Tuesday, December 06, 2005

Crystal Reports for Eclipse: A look under the hood

It has been almost one month now since we announced our Crystal Reports for Eclipse product and I have seen a few questions popping up on this blog and other message boards about what exactly our Eclipse-based designer will look like...under the hood so to speak. Well, hopefully I can answer some of these questions today.

To Wrap...or Not To Wrap
First off, let me start by saying that this is a complete rewrite of our Crystal Reports designer. It is not a wrapper around our existing Visual Studio integrated designer. Using our Java Reporting Component (JRC) as the engine, we will have a 100% Java based solution for designing Crystal Report documents. This will allow users to design reports on pretty much any platform which supports running Eclipse (e.g. Linux).

JRC: New and Improved!
Using the JRC as the engine for our new Designer demonstrates the capabilities and power of our Java reporting solution. Developers who are familiar with our integration within Visual Studio may be aware of the robust APIs we provide which allow for complete control of the report document at runtime. The new Crystal Reports for Eclipse designer is essentially a complex JRC application, built using the same components which will be available for our customers. We are quickly closing the parity gap between our .NET and Java solutions, giving our customers the freedom to choose the best platform for their application.

.NET in Eclipse!
No, we are not planning on introducing a .NET development environment within Eclipse. However, all of the reports which you design with the Crystal Reports for Eclipse product will work in your .NET applications with our .NET engine and viewers. Of course we also support running your .NET reports using our Java engine. Business Objects is proud to be the only Business Intelligence organization offering this type of cross-platform support.

Want More?
Running reports embedded directly in your Java application is great, but what happens when you need more? More security, more scheduling options, more scalability, more fault-tolerance...whatever the reason, it's inevitable that some of you will eventually reach the limit on what your embedded reporting solution can offer. The great news for users who choose Crystal Reports for Eclipse as their embedded reporting solution, is that the migrating to our platform is a painless procedure. All of the reports designed with the Eclipse designer will be supported on our BusinessObjects Enterprise and Crystal Reports Server product lines. On top of this, the APIs are based on the same object model so there should be minimal code change required. This type of flexibility provides comfort for developers who commit to using Crystal Reports as their reporting solution.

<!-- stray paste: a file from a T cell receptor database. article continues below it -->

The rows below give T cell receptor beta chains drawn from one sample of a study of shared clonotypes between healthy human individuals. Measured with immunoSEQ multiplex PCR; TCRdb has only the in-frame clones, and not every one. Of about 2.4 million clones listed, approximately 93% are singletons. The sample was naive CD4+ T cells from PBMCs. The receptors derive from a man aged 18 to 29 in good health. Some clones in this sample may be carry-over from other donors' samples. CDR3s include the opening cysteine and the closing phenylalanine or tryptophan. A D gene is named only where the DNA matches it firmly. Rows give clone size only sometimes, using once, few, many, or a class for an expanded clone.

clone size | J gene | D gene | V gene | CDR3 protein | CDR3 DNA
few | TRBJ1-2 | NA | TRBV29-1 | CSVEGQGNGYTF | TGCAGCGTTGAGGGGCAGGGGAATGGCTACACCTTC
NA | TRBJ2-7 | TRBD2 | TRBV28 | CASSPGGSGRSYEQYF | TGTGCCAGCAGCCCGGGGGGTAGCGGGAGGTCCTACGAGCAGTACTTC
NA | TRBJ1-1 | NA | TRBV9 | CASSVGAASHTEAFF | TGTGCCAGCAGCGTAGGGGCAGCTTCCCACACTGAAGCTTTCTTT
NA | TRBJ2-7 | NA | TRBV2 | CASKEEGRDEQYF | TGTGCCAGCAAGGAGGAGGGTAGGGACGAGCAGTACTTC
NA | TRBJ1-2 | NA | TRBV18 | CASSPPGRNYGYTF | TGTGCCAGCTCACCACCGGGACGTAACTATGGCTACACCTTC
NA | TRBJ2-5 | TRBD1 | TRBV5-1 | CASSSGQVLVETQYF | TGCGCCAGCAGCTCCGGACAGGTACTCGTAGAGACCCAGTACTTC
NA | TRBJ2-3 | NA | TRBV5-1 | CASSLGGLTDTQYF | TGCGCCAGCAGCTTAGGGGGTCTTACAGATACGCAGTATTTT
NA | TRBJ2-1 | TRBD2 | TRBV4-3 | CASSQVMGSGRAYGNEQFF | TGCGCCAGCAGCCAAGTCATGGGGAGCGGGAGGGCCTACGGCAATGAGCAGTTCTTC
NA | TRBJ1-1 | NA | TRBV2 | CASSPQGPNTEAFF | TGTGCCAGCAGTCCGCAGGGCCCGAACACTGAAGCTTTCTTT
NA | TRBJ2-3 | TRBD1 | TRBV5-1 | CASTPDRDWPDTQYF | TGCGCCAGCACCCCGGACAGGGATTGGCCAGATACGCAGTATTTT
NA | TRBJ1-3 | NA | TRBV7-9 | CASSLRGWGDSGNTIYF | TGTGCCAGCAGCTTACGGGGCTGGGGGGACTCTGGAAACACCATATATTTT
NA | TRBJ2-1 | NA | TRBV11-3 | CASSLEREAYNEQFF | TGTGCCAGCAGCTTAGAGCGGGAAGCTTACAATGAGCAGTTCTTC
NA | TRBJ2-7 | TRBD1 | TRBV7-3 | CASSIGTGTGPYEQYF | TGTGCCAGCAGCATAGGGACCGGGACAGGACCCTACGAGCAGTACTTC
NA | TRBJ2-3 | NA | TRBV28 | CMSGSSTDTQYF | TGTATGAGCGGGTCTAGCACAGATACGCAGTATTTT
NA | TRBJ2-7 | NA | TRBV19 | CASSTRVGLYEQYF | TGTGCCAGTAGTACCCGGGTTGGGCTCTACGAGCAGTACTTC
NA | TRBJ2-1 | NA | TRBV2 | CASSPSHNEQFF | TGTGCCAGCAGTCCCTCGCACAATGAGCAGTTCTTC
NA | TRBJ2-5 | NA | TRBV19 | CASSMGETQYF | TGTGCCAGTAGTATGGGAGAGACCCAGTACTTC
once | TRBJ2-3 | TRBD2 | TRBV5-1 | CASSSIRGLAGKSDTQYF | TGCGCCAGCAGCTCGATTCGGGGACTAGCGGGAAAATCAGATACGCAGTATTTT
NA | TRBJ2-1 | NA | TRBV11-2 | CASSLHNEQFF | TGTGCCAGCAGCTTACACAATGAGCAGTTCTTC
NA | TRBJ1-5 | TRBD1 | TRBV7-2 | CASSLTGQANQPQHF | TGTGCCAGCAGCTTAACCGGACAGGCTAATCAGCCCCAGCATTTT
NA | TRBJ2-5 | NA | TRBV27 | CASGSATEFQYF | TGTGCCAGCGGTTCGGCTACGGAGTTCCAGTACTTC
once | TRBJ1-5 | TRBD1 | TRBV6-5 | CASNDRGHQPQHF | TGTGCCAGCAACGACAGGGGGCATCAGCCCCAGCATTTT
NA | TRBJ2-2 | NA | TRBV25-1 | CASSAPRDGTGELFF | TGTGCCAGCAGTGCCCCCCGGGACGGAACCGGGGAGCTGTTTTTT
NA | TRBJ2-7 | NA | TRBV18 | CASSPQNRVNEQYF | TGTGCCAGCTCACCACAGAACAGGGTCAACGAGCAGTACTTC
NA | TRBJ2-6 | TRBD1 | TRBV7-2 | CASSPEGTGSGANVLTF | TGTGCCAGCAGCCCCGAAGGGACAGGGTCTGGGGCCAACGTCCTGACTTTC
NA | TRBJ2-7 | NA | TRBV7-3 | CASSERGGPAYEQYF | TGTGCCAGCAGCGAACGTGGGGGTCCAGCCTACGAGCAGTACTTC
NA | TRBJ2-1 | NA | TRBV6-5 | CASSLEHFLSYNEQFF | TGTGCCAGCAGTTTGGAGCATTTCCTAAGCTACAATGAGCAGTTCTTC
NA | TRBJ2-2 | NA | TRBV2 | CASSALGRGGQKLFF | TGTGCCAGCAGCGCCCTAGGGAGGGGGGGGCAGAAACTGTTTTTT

I Have My Reports...Now What?
Designing the reports is only one small portion of the tasks related to integrating a reporting solution into an application. There is also the task of ensuring that the runtime environment is setup correctly to generate the reports. On top of this, there is often a learning curve to understand the required API calls to display the reports. No matter how little time this takes, it is often time that a Developer does not have to spare...or more likely...not want to spare. We know that most Developers do not want to become Business Intelligence experts, and that integrating Crystal Reports into their application is usually to serve an immediate need. It's for this reason that Crystal Reports for Eclipse will include wizards and tooling to assist with the development of applications which include Crystal Reports. Once again, this type of tooling is a first for reporting solutions within the Eclipse IDE.

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At 6:59 AM, December 08, 2005, Anonymous Jessica King said...

Is there a tentative release date? 2005 Q4 is quickly coming to a close ;)

At 1:47 PM, December 08, 2005, Blogger Adam Ellis said...

Thanks for the update Sean! I've been checking my e-mail, the Business Objects site, and this blog every day since this was announced hoping to get some tasty tidbits about what is to come. I've got another question for you - will ODBC be a supported database connection method in Eclipse or will we need to move to JDBC?

At 11:37 AM, December 09, 2005, Anonymous Jessica King said...

I'm with Adam - I'm checking this site regularly for updates. About being able to open reports not necessarily designed within Eclipse...will CR4E open reports created within the CR designer? What will happen if I open a report created in the designer that, for example, has a gauge chart in it? When I open such a report with the JRC now, I get an error that the chart type isn't implemented. How will CR4E handle functionality not yet implemented?

At 9:22 AM, December 14, 2005, Blogger Sean said...

Crystal Reports for Eclipse will support editing existing ODBC reports and saving back using the same ODBC connection. However the designer will not support verifying ODBC database connections or refreshing ODBC data in its initial release. Being that the engine is 100% Java it limits the design time data sources to those which provide a Java interface. However, that being said, we are exploring options to assist developers with deploying the reports to environments where ODBC/OLE DB may be the preferred db connection method (e.g. deployed on BusinessObjects Enterprise).

At 4:30 PM, February 08, 2006, Anonymous Anonymous said...

Question: Is any of this open source? Yes, its great that there is a plugin for Eclipse and its written from the ground up. But nothing about whether this is open source. Is this just marketing?

At 6:12 AM, February 09, 2006, Anonymous Anonymous said...

Sounds interesting. What would be the benefit of using something like this as opposed to BIRT?


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